Independent booksellers across the country have chosen Hanya Yanagihara’s To Paradise: A Novel (Doubleday) as their top pick for the January 2022 Indie Next List.
“Expansive, wholly original, and utterly engrossing,” said Christine Bollow of Loyalty Bookstore in Washington, DC. “To Paradise is a masterpiece. Fans of Yanagihara’s A Little Life will find themselves making a little more room in their hearts for this marvelous, emotional, and brilliant story.”
Here, Yanagihara discusses her process with Bookselling This Week.
Bookselling This Week: This book spans three alternate Americas in three different centuries. Where did you start? And what drew you to each year — 1893, 1993, and 2093?
Hanya Yanagihara: I knew I wanted to have three different Americas, each separated by a century, that would tell stories of different aspects of this country’s past, present, and future — ones lifted from history, and ones invented. The country’s actual colonial history threads through all three parts: 1893, when the first section begins, is the year that Queen Lili‘uokalani, Hawai’i’s last monarch, was overthrown.
BTW: What went into building these worlds? Did any section come more easily to you than the others?
HY: No, they all arrived simultaneously, and I had to figure out how they were related. Once I realized how they were connected, I was able to truly begin writing. This happened in early 2018.
BTW: What does your writing process look like?
HY: I have a full-time day job — I’m the editor in chief of T: The New York Times Style Magazine — so I write at night. I was much more disciplined with A Little Life: I wrote every night, for hours a night. With this book, I wrote most nights, but there’d be some nights, or even weeks, in which I did nothing. I don’t personally ascribe to the notion that you should write every day, but when you do have wind at your back, you should try to go for as long as you can. I write one draft and that’s the book. Of course, there are thousands of tweaks and changes and corrections that I make along the way, but I don’t do structural overhauls — I work it out before I actually start writing.
BTW: Each part of the book features the same grouping of names, with, perhaps, two of the most important being David Bingham and Charles Griffith. While the names are the same, the characters themselves aren’t. Why reuse names in this way?
HY: Names — and the desire to shed one’s own name — are important in all three of my books (something I didn’t realize until I was finished with this one). We all have the sense that we humans are who make the world we live in, but this book asks, subtly, what if the opposite were true? What if there are limited versions of us, humans, and the world is instead making us?
BTW: In a 2016 interview, you talked about structure being a challenge in A Little Life, and I imagine it was a challenge in To Paradise as well. How did you develop this structure?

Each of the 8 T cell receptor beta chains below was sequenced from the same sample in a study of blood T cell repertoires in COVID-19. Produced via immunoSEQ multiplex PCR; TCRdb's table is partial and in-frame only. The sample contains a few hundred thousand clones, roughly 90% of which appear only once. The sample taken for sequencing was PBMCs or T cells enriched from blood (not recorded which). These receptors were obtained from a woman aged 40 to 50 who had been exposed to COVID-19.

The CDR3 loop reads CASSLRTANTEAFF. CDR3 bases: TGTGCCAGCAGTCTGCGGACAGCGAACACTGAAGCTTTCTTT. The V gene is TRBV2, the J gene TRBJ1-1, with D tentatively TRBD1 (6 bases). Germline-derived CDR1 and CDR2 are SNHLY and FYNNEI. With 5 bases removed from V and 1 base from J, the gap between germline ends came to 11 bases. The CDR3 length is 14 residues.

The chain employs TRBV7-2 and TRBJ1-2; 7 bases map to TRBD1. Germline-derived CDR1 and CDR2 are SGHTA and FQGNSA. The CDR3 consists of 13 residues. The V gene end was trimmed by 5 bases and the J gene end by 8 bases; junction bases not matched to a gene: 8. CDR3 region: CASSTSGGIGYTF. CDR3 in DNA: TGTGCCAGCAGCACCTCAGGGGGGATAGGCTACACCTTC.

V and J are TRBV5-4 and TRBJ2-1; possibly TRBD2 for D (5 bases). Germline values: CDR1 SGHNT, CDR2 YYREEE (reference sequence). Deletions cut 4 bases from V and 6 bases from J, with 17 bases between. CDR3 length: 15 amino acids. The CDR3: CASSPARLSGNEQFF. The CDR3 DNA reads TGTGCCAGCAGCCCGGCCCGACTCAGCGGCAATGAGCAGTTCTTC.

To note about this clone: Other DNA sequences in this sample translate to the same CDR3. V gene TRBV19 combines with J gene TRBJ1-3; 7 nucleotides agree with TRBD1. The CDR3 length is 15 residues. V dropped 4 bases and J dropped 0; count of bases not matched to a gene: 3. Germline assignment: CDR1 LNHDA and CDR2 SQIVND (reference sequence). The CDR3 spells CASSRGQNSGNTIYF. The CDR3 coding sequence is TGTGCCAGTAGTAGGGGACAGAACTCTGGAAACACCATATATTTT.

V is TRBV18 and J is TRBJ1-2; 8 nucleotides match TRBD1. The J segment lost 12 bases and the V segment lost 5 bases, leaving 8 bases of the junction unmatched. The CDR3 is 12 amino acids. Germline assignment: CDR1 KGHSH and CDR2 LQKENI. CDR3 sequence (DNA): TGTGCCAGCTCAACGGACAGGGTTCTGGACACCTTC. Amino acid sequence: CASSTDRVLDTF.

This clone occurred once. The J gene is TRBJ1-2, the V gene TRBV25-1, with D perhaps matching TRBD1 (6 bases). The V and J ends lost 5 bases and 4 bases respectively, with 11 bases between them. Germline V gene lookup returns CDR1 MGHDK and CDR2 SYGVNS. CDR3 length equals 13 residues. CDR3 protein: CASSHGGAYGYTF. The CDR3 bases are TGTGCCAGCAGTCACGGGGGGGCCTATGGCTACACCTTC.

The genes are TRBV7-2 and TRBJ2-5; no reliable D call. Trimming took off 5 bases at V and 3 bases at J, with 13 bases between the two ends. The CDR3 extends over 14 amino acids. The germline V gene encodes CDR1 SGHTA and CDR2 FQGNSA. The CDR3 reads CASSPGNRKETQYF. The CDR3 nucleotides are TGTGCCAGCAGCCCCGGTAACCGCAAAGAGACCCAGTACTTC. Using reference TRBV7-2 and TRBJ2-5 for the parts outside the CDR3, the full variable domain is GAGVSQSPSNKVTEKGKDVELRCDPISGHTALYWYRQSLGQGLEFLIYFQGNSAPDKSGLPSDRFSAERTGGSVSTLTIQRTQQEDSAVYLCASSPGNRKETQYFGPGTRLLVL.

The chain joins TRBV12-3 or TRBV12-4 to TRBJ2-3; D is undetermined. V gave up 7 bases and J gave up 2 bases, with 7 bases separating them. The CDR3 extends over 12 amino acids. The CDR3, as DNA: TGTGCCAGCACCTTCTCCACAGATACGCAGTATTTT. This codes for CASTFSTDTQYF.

HY: I don’t know. It just came to me. But once I had it, I had everything: how it would end, how the three sections would relate to one another, the leitmotifs that would carry from one section to the next, etc.
BTW: Infectious disease is at the center of your debut novel, The People in the Trees. And of course, the pandemic is something, on a global scale, we are all thinking about. But what made you want to write about it in the final section of To Paradise?
HY: I’m not sure — I’ve always been interested in disease. It certainly wasn’t from any oracular powers; I can tell you that much. I began interviewing virologists in 2017; one of them predicted that there’d be another big pandemic. But I didn’t think anything of it. And by the time we all went home from work in early March of 2020, I was so deep into the narrative of the third section that it felt completely separate from what was happening outside.
BTW: Did you feel you were taking a risk? There are two camps of people right now, I’ve noticed. Ones who want to read about pandemics and those who don’t. Is that — what people want to read — something you think about when you’re writing?
HY: Oh, how interesting. But the only people I’m thinking about when I’m writing is me—what do I want to read? — and my first reader, who’s also my dearest friend.
BTW: Have you thought about what you might want readers to take away from it?
HY: I want them to consider what America is, what it could be, how we might have seen it incorrectly, how we might see it more honestly, what it means to be a citizen of this country. I want them to leave with more questions — about what they’ll sacrifice for their personal sense of safety, about when love begins to shade into coercion, about what it means to be a member of society — than they had going in.
BTW: What role do independent bookstores play in your life?
HY: I would not be where I am as a writer were it not for the independent bookstores that stepped in to support me when even my own publishing house was still skeptical. My local, Three Lives & Company, was one of the first stores to be enthusiastic about A Little Life. It’s because of it, and so many other stores like Three Lives, that that novel found the readers it did. Indie booksellers are the most generous, passionate, sincere people you’ll encounter in the publishing industry. Thank you, booksellers: This is a real honor.